Detecting Community Structures in Networks
The purpose of this post is two-folded
- To gain hands-on experience with graph algorithms
- To complete the project from Coursera: Capstone: Analyzing Social Network Data
A well known property in networked systems is that network nodes are joined together in tightly knit groups. The connections within groups are significantly denser compared with connections between different groups. The Girvan-Newman algorithm is an method for detecting such close knit communities, leveraging the idea of betweenness of edges. My goal here is to implement the Girvan-Newman algorithm in java, and apply it to a few datasets to observe how it performs.
When it comes to implementing an algorithm from a paper, you can’t get better datasets other than the ones used by the original authors. Therefore I picked two datasets that was from the original paper. I also applied the algorithm on a slightly larger graph(~1000 nodes) just to see how it performs on larger graphs that has no clear communities.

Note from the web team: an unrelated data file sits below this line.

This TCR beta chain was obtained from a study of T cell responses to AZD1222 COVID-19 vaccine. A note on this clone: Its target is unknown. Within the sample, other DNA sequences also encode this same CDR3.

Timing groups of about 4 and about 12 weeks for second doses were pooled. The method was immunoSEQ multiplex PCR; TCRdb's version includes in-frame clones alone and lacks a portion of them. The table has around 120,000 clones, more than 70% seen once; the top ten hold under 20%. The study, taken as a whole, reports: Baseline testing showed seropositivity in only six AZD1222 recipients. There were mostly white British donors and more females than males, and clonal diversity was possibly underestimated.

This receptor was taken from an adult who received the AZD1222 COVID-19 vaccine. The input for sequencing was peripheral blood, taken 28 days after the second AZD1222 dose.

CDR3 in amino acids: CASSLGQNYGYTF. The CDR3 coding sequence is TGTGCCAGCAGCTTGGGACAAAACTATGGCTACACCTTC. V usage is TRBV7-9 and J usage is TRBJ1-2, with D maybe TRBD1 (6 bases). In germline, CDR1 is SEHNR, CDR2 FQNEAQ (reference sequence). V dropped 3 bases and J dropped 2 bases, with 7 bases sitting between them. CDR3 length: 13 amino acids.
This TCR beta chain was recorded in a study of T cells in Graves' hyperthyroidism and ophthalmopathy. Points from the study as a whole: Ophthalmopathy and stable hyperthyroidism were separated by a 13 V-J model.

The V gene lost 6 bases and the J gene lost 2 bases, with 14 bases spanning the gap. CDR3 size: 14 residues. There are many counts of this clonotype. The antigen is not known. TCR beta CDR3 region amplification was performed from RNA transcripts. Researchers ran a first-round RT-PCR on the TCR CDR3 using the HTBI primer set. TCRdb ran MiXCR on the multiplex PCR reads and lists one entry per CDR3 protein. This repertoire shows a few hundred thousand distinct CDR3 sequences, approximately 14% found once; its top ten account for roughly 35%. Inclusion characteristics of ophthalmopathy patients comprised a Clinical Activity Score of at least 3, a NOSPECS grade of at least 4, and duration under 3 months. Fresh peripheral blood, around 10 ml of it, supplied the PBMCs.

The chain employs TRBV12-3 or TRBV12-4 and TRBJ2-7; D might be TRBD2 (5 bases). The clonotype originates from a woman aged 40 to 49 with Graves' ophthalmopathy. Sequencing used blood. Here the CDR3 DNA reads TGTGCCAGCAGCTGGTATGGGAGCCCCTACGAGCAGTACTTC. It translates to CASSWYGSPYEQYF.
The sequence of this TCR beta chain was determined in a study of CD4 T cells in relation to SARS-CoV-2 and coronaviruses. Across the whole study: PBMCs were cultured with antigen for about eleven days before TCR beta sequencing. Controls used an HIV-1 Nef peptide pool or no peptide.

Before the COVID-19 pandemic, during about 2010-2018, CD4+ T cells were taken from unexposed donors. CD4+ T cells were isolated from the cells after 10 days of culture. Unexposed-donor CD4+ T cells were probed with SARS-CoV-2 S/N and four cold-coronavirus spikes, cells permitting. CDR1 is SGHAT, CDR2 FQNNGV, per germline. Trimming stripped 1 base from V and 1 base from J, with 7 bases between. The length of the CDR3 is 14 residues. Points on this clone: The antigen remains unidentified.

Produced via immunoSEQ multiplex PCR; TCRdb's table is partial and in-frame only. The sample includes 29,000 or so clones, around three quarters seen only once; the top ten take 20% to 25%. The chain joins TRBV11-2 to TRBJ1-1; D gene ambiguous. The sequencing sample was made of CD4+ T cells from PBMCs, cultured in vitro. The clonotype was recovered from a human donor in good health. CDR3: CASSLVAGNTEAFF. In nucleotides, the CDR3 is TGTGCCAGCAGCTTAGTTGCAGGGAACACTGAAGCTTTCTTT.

- Zachary’s Karate Club: A 34 node graph of Social network of friendships between 34 members of a karate club at a US university in the 1970
- American College Football: A 114 node graph of network of American football games between Division IA colleges during regular season Fall 2000
- UCSD Facebook Graph - 1000: A scaled-down version (783 nodes) of the Facebook friendships between students at UCSD in 2005
The key concepts in the Girvan-Newman Algorithm is edge betweenness, which is defined as the number of shortest paths between pairs of vertices that run along it. If there’s more than one shortest path between a pair of vertices, each path is given equal weight. The interpretation behind the edge betweenness is that communities in the network are loosely connected by a few edges, hence all the shortest paths between the communities would have go through one of these few edge, which results in high edge betweenness. The next step is to remove the edge with the highest betweenness and re-compute the betweenness for all the edges. We iterate this until a desired number of communities has already been reached or until there is no edge remain.